Is there really a connection between our moral sense and religion? Philip Anderson weighs up the evidence for and against.
These two books present two scientists' contrasting views of God and religion. Francis Collins, author of The Language of God , has had more than his 15 minutes of fame as the successful director of the publicly funded half of the Human Genome Project; he presents us with a heartfelt memoir in which he evolves from an atheistic upbringing to belief. Richard Dawkins, author of The God Delusion , has followed up his well-known books on evolution - The Blind Watchmaker and The Selfish Gene - with a fiercely combative zinger against all forms of religion. It is roughly based on his TV series A World without Religion? (for which the introductory shot was Manhattan with the World Trade Centre's twin towers intact). Perhaps his usual readers will be delighted, but personally I found the intensity a bit extreme.
Does God exist? Already in the 13th century, Thomas Aquinas had conceived this to be a question, but it is only with the Enlightenment that it could begin to be asked in the terms it is now: as a questioning of the existence of the supernatural at all. Nonetheless, many discussions quote Aquinas's superficial "proofs" of the existence of God, and the books by Collins and Dawkins do the same.
But of course the question is, what do we mean by "God" and by "exist"? Surely in the religious context, Collins does not really mean "exist" in the scientific sense that he would apply to his genome data. The essence of scientific reality is reproducibility, that whenever you look at it, and whoever is doing the looking, the data on the genome is the same. I do not need to belabour the point that whatever the word "God" means existentially, reproducibility cannot be what Collins is advocating.
Many believers do, in fact, believe in that kind of literal existence for God, especially in the US, where something like a quarter of all Americans seem to believe in the End of Days scenario that will have us all participating, sooner rather than later, in an Armageddon that will sort out our destinations for all eternity. But there is nothing they can point to in the way of tangible verification that would convince, for instance, a Muslim that the Father and the Son and the Holy Ghost are somewhere in the heavens judging us and watching for that moment; nor, vice versa, can the Muslim convince us that He provides 72 virgins for every suicide bomber. It is because they seem to be substantiating beliefs of this kind that Dawkins, for one, so deplores the more respected, and especially the scientific, advocates for religion such as Collins.
For the first hundred or so pages, Collins seems to avoid the trap of committing himself to a particular choice of a tangible God, until suddenly he took me by surprise by turning out to be a literal believer in at least the New Testament Christian narrative. At the same time, he argues persuasively and eloquently for completely Darwinian evolution as, of course, the decipherer of the genome must. The genome, as Collins describes it, contains overwhelming evidence for design by chance. He would seem to believe that the Creator set the whole thing in motion 13 billion years ago, in such a way as to lead to the evolution of modern humans about 100,000 years ago, then pretty much stood by until 2,006 years ago, when he caused a sequence of miraculous events that culminated, more or less, in the accession of Jesus into that place commonly referred to as heaven. (The words heaven, hell, immortality and soul do not appear in his book - I would have liked to hear Collins's opinions on them - but in a tentative way he does declare in favour of selected miracles.) Actually, more correctly, He must have begun to act 100,000 years ago, when He started inserting souls with a "moral sense" into human beings, some time after conception. In other words, Collins has designed his own religion, and he is stuck with a dilemma - is he or one of the billions of other monotheists right? Or would the immense diversity of choice simply make the null hypothesis more likely?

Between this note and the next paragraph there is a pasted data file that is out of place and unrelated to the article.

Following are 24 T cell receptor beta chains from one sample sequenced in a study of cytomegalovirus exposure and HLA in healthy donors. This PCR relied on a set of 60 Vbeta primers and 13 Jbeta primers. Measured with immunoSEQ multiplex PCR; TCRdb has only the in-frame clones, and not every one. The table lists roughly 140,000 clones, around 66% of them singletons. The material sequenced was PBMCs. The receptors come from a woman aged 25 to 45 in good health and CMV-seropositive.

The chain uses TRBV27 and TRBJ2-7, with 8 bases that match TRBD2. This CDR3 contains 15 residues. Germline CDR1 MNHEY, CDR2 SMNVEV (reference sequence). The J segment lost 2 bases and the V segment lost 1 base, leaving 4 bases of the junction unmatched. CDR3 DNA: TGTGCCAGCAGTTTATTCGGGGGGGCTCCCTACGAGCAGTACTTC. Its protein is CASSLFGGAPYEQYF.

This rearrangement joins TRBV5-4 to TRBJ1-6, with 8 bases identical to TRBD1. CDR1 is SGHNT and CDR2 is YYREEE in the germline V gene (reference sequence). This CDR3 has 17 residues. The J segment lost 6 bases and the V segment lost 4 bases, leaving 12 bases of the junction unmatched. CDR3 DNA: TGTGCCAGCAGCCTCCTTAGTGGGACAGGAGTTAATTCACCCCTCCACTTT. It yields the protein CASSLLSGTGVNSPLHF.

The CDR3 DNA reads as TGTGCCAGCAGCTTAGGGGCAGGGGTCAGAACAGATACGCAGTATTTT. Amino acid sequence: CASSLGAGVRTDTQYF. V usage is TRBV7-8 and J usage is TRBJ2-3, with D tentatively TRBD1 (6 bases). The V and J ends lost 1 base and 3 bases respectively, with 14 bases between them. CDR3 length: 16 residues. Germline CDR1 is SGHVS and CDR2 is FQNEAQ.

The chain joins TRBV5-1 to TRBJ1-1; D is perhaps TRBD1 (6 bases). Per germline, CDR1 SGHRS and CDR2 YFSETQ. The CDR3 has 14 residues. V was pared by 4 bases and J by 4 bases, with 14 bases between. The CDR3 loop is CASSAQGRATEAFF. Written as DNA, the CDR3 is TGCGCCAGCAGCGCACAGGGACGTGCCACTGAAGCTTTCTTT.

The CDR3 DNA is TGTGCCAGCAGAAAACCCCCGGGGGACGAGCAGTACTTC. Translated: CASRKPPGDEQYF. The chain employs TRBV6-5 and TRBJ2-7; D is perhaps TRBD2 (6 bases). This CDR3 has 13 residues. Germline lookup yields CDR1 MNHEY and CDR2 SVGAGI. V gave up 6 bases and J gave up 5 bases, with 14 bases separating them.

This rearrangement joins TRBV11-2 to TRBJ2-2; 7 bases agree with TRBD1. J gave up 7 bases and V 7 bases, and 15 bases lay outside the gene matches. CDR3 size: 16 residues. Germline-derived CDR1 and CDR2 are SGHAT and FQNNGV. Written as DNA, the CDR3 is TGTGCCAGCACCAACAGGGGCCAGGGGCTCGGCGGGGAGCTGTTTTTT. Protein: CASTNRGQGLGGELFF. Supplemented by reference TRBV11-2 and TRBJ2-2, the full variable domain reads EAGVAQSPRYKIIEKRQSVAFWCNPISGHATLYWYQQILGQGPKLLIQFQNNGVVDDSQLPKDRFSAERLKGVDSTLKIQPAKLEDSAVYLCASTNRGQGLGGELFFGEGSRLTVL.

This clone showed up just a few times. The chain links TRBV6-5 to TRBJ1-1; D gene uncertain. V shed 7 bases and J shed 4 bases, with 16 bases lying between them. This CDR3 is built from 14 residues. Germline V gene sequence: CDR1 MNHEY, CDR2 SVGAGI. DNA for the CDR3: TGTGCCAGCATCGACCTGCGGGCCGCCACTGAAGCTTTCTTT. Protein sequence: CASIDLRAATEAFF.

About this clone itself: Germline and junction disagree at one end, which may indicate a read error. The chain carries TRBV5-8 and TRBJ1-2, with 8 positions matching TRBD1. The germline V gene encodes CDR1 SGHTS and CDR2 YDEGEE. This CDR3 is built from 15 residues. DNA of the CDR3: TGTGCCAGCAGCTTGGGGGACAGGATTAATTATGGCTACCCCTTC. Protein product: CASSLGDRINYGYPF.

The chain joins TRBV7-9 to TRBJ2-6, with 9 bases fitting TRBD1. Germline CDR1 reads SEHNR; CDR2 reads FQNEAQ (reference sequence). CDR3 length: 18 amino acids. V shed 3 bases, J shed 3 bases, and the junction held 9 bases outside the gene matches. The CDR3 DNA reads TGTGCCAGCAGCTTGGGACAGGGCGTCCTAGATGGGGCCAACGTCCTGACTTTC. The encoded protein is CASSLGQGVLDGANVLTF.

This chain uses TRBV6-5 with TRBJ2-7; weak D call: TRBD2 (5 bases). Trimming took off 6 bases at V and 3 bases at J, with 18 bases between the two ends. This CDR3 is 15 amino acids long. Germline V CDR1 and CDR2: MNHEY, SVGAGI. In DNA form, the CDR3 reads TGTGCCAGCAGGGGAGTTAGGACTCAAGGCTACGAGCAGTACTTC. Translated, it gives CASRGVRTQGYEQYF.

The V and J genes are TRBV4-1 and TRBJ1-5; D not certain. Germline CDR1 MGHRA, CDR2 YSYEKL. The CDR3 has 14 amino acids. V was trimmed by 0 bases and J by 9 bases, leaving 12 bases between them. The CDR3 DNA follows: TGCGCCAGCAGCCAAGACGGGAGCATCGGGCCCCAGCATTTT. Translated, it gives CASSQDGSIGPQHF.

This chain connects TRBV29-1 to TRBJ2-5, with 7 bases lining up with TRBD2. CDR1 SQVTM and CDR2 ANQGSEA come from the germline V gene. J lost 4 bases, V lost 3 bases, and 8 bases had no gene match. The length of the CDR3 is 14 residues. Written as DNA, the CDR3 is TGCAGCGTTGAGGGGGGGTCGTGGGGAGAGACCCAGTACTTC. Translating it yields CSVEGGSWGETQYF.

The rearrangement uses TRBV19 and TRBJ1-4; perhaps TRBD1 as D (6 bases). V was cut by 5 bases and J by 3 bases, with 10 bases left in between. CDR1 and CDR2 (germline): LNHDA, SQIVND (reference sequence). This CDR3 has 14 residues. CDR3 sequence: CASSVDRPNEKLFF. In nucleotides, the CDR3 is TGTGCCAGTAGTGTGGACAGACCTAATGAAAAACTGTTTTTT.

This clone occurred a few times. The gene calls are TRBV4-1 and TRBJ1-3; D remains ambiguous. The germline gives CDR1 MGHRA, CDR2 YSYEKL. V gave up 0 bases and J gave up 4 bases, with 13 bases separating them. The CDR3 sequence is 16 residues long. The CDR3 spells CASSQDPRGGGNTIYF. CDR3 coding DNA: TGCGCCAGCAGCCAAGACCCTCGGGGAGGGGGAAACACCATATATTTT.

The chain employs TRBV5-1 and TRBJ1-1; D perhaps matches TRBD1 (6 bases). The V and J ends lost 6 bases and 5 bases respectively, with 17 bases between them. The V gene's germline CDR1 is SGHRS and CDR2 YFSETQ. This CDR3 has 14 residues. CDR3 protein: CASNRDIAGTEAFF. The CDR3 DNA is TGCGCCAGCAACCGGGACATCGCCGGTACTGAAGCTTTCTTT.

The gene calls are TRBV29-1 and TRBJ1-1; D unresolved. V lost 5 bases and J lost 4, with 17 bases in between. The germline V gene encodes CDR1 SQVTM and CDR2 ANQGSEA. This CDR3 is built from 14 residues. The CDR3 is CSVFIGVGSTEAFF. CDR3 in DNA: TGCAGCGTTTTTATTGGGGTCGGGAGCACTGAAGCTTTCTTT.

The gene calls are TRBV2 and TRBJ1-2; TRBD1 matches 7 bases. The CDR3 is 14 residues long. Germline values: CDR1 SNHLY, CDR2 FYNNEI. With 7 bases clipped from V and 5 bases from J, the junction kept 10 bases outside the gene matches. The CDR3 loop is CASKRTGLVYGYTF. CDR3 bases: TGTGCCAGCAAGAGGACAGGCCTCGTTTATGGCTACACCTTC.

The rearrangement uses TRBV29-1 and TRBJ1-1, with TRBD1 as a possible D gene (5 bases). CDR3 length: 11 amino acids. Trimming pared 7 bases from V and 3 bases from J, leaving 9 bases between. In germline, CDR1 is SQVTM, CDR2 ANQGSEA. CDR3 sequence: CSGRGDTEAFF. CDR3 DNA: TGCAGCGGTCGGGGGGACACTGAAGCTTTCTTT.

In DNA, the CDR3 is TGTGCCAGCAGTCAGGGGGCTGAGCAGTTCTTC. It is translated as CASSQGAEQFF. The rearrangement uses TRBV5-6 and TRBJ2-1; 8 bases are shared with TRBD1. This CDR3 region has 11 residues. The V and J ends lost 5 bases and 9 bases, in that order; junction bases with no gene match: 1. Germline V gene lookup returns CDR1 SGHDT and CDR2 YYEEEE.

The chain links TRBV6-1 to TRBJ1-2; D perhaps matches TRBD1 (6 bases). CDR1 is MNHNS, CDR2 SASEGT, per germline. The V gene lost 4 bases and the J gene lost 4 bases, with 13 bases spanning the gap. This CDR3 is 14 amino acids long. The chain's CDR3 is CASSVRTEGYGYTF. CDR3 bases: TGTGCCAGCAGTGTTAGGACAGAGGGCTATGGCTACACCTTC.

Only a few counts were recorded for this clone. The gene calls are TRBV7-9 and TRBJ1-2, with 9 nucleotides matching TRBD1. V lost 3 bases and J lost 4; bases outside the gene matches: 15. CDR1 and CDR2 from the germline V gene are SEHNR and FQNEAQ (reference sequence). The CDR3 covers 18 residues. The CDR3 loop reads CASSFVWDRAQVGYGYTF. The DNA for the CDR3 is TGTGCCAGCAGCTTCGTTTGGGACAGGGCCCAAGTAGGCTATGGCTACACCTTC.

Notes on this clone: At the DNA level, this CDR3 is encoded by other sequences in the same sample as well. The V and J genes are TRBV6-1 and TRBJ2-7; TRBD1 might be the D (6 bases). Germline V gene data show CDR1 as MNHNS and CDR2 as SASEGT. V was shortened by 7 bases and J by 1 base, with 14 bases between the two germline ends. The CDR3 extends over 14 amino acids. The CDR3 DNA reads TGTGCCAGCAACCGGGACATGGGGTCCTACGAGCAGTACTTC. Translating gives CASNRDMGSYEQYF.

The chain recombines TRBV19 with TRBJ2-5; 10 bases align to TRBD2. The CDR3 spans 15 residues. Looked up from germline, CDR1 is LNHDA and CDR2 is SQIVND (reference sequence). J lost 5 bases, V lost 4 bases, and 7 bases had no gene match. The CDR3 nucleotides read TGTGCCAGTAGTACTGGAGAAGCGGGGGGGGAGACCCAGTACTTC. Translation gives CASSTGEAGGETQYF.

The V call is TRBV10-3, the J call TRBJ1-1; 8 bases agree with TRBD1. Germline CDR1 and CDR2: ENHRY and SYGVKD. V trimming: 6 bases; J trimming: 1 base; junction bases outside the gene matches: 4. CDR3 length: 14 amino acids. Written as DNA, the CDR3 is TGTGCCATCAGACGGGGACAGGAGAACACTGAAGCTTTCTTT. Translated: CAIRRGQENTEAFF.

But let me return to the meaning of the word "exist". No one would ever say that syndromes do not exist - characteristic responses of the human organism to various stimuli, benign or otherwise. But increasingly we learn that these responses differ from individual to individual; what we find is that they group themselves into recognisable classifications. There is, for example, the syndrome of bipolar disorder, but no one person's bipolar disorder is identical to anyone else's. Many of these syndromes are quite benign and nearly universal, such as empathy, and the imprinting that leads to familial or romantic love; and they are responsible for profound beauty and great art. Dawkins likens religion to the imaginary playmate syndrome common in lonely children, but that is too dismissive. The need for God and the accompanying myths and rituals exist as a phenomenon of great power in many, if not most, of us. Its strength is attested to by the fact that for many thousands of years no one ever conceived of living without it. Dawkins can hardly expect to make it go away.